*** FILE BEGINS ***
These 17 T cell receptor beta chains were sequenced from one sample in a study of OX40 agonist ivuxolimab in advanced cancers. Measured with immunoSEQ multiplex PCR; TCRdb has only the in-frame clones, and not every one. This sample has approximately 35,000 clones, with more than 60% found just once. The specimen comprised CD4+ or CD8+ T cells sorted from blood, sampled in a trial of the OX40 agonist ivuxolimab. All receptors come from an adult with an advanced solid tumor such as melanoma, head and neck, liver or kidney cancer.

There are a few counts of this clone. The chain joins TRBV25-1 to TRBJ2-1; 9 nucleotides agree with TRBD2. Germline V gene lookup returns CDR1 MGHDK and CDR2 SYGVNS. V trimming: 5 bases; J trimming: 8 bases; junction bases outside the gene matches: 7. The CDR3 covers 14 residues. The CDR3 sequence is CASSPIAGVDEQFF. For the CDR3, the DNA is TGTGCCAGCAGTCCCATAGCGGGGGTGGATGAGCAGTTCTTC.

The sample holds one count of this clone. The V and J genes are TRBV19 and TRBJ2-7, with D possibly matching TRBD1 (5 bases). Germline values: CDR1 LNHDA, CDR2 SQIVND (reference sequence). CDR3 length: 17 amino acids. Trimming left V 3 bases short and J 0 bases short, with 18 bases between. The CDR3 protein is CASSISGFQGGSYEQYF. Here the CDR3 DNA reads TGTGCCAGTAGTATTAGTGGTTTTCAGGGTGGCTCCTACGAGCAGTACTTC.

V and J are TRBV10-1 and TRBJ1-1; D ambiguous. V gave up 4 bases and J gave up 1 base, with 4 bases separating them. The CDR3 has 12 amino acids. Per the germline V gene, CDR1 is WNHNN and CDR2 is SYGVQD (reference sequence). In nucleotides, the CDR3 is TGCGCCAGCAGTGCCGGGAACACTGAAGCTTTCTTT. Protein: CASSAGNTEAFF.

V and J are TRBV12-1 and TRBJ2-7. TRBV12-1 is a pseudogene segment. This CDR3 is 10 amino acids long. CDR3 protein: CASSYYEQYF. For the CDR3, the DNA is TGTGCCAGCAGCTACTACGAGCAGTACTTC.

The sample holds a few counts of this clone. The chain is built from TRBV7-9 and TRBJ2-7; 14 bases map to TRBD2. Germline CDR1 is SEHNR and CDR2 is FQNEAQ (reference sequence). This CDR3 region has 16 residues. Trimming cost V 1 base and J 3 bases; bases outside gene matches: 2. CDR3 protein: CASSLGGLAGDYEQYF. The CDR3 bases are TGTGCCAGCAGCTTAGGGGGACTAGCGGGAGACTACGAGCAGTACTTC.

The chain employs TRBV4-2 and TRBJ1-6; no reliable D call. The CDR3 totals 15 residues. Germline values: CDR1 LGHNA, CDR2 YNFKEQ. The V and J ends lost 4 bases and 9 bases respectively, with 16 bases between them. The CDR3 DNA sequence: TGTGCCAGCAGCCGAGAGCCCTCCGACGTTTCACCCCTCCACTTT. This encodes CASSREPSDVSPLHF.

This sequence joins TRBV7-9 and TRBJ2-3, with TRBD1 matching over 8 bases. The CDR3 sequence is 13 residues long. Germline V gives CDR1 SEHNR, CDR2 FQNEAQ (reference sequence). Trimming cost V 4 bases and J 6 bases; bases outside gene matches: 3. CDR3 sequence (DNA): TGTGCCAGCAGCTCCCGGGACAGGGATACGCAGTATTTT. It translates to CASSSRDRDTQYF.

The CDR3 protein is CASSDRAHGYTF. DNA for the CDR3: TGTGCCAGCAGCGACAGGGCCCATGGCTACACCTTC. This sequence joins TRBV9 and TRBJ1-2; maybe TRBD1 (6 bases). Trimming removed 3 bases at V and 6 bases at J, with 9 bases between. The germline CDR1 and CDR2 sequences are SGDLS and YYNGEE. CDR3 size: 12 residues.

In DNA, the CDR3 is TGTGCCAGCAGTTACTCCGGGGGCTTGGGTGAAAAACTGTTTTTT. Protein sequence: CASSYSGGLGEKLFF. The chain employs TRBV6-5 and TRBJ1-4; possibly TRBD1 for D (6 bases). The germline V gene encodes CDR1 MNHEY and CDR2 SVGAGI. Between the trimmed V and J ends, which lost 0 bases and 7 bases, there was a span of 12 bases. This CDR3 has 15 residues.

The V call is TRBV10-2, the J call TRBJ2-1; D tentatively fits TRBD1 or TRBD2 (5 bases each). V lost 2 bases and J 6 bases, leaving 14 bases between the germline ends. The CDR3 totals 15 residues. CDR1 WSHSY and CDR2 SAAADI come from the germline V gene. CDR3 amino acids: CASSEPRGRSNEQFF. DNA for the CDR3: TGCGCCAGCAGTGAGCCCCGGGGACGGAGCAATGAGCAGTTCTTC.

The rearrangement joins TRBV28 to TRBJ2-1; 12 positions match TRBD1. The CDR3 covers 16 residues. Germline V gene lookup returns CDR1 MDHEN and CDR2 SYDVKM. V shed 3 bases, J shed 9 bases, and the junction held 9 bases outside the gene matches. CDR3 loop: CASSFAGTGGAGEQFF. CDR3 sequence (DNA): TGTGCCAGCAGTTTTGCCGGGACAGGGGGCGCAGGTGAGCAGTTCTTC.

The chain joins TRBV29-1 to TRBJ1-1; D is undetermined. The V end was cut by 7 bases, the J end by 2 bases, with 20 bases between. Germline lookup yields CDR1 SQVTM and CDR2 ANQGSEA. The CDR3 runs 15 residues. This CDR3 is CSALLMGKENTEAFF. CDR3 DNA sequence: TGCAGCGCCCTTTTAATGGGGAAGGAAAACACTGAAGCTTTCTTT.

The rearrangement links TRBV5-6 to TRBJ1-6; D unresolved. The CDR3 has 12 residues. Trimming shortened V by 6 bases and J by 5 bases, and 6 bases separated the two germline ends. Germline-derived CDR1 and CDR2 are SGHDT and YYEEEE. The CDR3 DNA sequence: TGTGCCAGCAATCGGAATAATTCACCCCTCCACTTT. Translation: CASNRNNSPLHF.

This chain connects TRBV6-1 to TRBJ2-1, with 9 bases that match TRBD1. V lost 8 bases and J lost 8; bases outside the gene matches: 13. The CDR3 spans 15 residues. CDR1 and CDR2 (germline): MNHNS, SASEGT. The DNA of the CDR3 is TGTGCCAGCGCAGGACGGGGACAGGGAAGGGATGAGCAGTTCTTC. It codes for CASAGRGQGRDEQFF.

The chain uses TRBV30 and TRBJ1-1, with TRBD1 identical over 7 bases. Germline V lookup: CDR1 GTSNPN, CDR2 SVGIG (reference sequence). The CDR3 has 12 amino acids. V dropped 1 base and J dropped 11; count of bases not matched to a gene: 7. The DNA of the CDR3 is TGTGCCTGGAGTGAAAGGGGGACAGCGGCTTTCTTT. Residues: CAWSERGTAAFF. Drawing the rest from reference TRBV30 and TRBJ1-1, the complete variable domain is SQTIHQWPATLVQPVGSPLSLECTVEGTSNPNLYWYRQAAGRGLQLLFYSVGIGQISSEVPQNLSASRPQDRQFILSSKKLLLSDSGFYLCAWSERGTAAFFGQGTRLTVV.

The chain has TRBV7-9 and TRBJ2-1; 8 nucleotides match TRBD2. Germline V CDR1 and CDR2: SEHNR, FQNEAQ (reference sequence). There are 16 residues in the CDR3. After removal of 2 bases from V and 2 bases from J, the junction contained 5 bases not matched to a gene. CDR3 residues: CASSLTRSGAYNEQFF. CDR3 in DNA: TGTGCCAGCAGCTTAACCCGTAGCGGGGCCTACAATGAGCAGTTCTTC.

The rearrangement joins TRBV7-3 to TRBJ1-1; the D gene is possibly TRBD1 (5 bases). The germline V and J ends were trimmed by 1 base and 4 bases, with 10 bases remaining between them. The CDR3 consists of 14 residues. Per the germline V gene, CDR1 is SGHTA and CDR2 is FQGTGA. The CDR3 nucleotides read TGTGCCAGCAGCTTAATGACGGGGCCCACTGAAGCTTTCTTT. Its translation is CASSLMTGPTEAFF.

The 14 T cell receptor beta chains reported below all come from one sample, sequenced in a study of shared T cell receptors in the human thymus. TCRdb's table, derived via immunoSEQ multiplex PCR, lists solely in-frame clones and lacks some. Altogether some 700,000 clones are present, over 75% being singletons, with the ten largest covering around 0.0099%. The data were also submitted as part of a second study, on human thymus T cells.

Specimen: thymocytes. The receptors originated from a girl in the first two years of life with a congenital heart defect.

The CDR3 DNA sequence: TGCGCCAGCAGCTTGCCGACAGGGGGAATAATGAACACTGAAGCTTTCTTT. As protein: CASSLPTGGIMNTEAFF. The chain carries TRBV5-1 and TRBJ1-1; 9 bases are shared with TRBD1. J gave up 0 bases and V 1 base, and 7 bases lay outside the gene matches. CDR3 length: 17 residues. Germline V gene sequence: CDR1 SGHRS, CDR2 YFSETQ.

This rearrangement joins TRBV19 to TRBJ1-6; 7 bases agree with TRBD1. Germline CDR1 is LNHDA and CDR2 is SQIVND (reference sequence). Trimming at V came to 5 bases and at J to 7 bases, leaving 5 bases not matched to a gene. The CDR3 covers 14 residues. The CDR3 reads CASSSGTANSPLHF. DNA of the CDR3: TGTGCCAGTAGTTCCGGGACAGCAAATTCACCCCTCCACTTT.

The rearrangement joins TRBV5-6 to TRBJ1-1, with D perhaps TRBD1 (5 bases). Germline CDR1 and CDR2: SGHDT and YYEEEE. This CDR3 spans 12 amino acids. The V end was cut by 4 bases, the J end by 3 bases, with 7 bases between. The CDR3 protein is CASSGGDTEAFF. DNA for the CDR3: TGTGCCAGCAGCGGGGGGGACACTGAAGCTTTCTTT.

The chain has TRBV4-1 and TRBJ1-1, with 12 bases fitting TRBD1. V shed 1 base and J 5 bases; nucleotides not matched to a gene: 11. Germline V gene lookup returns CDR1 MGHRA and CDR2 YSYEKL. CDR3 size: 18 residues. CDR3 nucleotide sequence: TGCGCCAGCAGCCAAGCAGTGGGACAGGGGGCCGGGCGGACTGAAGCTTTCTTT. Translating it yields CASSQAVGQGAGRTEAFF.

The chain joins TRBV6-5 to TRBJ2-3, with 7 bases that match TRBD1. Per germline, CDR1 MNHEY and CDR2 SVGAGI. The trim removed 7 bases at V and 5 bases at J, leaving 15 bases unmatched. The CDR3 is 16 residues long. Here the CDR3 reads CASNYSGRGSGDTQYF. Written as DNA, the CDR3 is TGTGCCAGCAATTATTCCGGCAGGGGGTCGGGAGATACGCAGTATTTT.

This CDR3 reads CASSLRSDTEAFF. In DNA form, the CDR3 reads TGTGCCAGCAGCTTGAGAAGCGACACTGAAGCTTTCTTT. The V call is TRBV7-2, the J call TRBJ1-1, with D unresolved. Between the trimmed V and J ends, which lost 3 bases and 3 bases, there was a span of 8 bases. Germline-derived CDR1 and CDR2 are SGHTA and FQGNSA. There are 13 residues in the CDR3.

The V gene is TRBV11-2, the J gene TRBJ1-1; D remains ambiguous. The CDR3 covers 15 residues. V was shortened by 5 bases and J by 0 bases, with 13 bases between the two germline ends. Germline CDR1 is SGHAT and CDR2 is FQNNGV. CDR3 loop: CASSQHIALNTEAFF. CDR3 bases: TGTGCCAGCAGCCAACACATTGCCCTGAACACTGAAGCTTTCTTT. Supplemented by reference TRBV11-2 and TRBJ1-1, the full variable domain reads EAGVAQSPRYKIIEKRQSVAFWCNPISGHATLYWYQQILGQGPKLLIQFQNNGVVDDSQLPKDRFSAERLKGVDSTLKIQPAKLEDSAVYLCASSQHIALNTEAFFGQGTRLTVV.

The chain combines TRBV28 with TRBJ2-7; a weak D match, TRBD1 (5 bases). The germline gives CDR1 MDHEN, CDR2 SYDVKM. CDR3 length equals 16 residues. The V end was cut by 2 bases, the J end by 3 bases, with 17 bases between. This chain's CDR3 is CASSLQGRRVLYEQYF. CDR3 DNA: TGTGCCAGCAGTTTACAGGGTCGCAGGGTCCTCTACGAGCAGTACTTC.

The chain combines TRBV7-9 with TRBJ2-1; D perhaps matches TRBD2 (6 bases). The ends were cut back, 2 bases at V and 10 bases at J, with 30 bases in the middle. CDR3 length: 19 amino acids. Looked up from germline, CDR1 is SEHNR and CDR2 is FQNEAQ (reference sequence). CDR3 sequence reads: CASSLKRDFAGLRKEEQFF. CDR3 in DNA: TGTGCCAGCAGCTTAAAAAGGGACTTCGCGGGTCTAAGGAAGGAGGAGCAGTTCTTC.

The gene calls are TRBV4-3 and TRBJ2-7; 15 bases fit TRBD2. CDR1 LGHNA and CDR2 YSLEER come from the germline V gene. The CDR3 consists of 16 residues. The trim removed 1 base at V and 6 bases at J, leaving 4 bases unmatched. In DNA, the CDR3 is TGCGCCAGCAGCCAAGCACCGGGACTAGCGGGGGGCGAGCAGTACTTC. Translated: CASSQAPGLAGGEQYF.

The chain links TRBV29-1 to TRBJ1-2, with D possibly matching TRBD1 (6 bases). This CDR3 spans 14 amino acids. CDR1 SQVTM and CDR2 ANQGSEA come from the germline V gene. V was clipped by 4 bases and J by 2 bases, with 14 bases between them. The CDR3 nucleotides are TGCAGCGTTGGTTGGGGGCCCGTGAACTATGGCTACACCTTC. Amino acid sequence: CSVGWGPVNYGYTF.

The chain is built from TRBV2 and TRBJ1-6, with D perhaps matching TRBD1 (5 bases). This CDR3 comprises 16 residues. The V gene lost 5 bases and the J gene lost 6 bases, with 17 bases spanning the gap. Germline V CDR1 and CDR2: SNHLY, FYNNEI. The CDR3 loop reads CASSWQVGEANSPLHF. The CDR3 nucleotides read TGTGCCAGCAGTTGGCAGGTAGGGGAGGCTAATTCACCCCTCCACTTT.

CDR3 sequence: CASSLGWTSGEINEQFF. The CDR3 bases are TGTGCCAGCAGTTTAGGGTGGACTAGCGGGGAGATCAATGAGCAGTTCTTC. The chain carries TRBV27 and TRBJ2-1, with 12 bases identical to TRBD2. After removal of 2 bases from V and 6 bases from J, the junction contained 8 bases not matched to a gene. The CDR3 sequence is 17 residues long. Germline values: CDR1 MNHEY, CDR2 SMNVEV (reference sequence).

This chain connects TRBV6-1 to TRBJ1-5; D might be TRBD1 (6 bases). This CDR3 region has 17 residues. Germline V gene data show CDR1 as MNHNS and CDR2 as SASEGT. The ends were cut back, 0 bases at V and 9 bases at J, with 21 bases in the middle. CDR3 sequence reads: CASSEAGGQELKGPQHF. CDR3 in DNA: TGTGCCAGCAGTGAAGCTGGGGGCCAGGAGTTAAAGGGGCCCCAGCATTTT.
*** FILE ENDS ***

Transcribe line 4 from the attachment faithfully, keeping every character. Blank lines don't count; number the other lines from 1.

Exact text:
V and J are TRBV10-1 and TRBJ1-1; D ambiguous. V gave up 4 bases and J gave up 1 base, with 4 bases separating them. The CDR3 has 12 amino acids. Per the germline V gene, CDR1 is WNHNN and CDR2 is SYGVQD (reference sequence). In nucleotides, the CDR3 is TGCGCCAGCAGTGCCGGGAACACTGAAGCTTTCTTT. Protein: CASSAGNTEAFF.